Vancouver’s urban development has not followed the same blueprint as other major cities in North America. The labyrinth of highways that surrounds most cities’ central areas is noticeably absent from downtown Vancouver. Also missing is widespread urban sprawl.
Vancouver often receives recognition for its high quality of life. The densely populated areas of the city were carefully zoned during the 1950s, '60s and '70s to assure green spaces were part of the equation and the skyline contained views of nature (namely the mountains that sit outside the city). The result was a highly livable and user-friendly (but tightly packed) metropolis that has become the envy of sprawling, traffic jam-afflicted cities everywhere.
Vancouver’s unique design will be on full display when it hosts the Winter Olympics in February 2010. The city and its Olympic committee have taken steps to ensure that the Games are among the greenest on record by purchasing carbon credits (see below) and awarding medals made from recycled material.
Renovated buildings like the new Vancouver Convention Center have been made into low-impact, high-efficiency venues. Old districts, like Granville Island, have been reinvigorated by arts, commerce and culture, not wrecking balls and new constructions. And then there is the strong sense of conservation that has helped to protect Southwestern British Columbia’s wilds (one could expect no less from the place where Greenpeace got its start).
Several years ago, Vancouver started a project to “green” its air travel industry. It has been purchasing carbon credits and will ramp up investment in an effort to neutralize the emissions created by Olympic tourists who will travel to the city next year. Even tiny Harbor Air, which offers flights (mostly on prop planes) to scenic destinations around Vancouver and southern British Columbia, purchases carbon offsets.
Though completely erasing the carbon produced by hosting such a major event is nearly impossible, these ambitious initiatives prove that offsetting emissions is a practical solution to the pollution problems created by air travel.
Once visitors land in Vancouver, they will find it quite simple to skip the rental car counter. Public transportation consists of an elevated train, the SkyTrain, a system of buses, and a fleet of SeaBus ferries. Trips inside Vancouver average $2.50. For those who want to have an even lighter footprint, the city boasts an impressive array of bike trails and a strong bike rental industry.
Also, Vancouver’s neighborhoods, especially downtown areas, are quite walkable. Yes, the weather might turn dreary, especially during the winter, but wearing proper wet-weather attire, as most locals do, takes rain out of the equation.
Vancouver is a relatively young city that didn’t really come into its own until the middle of last century. While new residential and commercial towers have gone up quickly at various times during its development, there is a trend of renovation and renewal rather than one of wrecking and rebuilding.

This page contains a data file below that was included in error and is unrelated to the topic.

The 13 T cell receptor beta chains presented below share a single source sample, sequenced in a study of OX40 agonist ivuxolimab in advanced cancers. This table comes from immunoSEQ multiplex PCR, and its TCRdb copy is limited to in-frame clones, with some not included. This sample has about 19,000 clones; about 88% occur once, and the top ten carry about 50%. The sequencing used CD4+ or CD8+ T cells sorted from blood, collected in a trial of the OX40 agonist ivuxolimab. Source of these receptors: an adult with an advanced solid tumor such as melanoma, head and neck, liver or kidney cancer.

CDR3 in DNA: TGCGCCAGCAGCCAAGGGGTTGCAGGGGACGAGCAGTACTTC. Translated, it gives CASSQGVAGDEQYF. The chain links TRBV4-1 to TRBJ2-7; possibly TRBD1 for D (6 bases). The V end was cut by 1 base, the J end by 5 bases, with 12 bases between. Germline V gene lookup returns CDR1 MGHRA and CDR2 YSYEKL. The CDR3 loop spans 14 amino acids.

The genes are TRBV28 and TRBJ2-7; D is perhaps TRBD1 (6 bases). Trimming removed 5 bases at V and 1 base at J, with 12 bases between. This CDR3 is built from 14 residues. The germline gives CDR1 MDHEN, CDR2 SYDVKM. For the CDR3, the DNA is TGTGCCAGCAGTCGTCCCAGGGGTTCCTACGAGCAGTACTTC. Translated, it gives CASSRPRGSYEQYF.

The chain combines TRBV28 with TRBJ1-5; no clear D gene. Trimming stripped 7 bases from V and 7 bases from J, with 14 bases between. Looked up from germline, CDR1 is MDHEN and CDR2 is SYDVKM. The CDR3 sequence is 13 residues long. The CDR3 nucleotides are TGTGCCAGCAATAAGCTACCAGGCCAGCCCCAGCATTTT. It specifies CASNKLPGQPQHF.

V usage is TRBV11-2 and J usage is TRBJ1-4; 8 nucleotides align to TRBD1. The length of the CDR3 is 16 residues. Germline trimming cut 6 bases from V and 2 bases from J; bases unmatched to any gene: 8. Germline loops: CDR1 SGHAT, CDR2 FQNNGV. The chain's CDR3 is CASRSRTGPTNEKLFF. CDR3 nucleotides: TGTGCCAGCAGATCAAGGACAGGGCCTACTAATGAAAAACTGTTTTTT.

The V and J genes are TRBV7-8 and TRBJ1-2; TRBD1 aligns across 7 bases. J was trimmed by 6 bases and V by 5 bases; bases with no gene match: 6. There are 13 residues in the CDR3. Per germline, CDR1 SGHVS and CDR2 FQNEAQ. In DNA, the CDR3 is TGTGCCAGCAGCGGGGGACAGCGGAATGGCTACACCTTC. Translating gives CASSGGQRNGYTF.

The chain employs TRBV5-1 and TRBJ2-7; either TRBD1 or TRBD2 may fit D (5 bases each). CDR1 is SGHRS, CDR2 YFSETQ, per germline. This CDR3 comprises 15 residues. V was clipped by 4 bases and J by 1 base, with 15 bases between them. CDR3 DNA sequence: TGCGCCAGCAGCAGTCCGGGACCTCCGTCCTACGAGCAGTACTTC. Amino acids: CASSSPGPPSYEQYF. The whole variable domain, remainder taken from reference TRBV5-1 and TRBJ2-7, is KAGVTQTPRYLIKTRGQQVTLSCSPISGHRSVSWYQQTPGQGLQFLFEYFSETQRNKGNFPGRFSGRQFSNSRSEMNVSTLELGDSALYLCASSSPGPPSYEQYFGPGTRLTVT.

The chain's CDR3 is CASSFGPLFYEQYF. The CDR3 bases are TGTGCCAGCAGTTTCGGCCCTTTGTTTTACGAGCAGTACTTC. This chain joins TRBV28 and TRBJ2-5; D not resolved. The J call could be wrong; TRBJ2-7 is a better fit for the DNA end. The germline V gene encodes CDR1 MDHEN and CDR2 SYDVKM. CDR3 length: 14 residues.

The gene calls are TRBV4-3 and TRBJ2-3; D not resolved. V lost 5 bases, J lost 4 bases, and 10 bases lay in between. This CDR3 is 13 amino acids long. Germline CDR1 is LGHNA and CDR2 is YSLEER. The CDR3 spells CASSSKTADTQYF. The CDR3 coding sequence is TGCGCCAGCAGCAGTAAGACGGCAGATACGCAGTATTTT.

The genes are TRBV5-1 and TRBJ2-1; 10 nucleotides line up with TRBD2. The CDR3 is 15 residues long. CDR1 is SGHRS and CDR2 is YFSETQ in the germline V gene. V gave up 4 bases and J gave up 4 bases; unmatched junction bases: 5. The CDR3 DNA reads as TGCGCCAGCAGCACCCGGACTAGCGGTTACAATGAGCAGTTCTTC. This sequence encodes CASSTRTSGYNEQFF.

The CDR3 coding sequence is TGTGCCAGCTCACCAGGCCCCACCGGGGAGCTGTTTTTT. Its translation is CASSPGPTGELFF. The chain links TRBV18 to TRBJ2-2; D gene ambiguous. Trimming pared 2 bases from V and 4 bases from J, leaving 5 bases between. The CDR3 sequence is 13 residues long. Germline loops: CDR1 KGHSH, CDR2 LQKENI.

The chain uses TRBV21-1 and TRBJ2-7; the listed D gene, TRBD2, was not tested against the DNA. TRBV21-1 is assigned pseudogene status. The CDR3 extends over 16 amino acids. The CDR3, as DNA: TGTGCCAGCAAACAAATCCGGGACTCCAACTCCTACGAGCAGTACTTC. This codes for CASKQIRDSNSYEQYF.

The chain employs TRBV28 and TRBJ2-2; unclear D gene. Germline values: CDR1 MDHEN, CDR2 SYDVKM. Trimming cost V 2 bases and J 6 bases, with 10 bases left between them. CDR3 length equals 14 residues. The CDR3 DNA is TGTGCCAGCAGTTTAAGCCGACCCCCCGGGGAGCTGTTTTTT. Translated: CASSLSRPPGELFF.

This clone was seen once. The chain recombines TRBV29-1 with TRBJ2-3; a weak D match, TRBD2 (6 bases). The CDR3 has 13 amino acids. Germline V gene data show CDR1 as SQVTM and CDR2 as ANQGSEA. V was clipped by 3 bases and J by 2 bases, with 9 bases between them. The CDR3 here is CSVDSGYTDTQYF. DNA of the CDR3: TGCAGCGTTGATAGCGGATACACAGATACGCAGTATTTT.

The biggest example of the neighborhood recycling movement is Granville Island. This former factory and warehouse district is now a bustling retail area with a huge public market, art galleries, boutiques, restaurants and performance spaces.
Unlike many similar neighborhoods that were reinvented by artists and craftspeople only to be gentrified, Granville retains its gritty edge. Though the industrial waste was removed, the original tin-walled buildings remain, though they have been thoroughly renovated. The island is one of Vancouver’s most popular tourist destinations and the market is the best place to buy or enjoy some locally grown food.
Vancouver’s hospitality has one foot firmly planted in the green movement’s corner. The Pacific Palisades Hotel, in the heart of downtown Vancouver, offers the usual assortment of eco-friendly features: low-flow toilets and faucets, energy-efficient lightbulbs, recycling and composting. In addition, guests can offset the carbon used to fly to Vancouver by simply visiting the front desk and asking them to “green my flight.” They will calculate the credits needed to offset the carbon produced by your airplane journey.
The Marriot Pinnacle in Downtown Vancouver is an example of a mainstream hotel chain that has adopted green practices. Marriot will enforce LEED standards on all their buildings by the end of 2009. A number of other top hotels in the city have taken steps to improve energy efficiency, air quality and waste disposal systems.
Vancouver’s eco-friendliness doesn’t stop with its hotels and urban planning. The city was the birthplace of Greenpeace and the passion for ecological conservation that characterizes that organization is found at other places in and around the city. The unique geography of the area provides many opportunities for visitors to get close to nature.
The city boasts numerous public green spaces. The most notable, Stanley Park, is one of North America’s largest urban parks. It boasts gardens, a sea wall, and trails through dense forest. Vancouver is ideal for scenic kayaking tours because of the rugged, untouched nature found along much of the Southwestern B.C.’s coastline. The rain forests on Vancouver Island (39 miles from the city of Vancouver by ferry), offer the untamed landscapes that eco-tourists and adventurers flock to this region of Canada to find.
Vancouver is an attractive city, especially for eco-tourists who want to spend their dollars in places that care for the environment. The city proves that, with a little planning and ingenuity, environmentalism and modernization do not need to be mutually exclusive.
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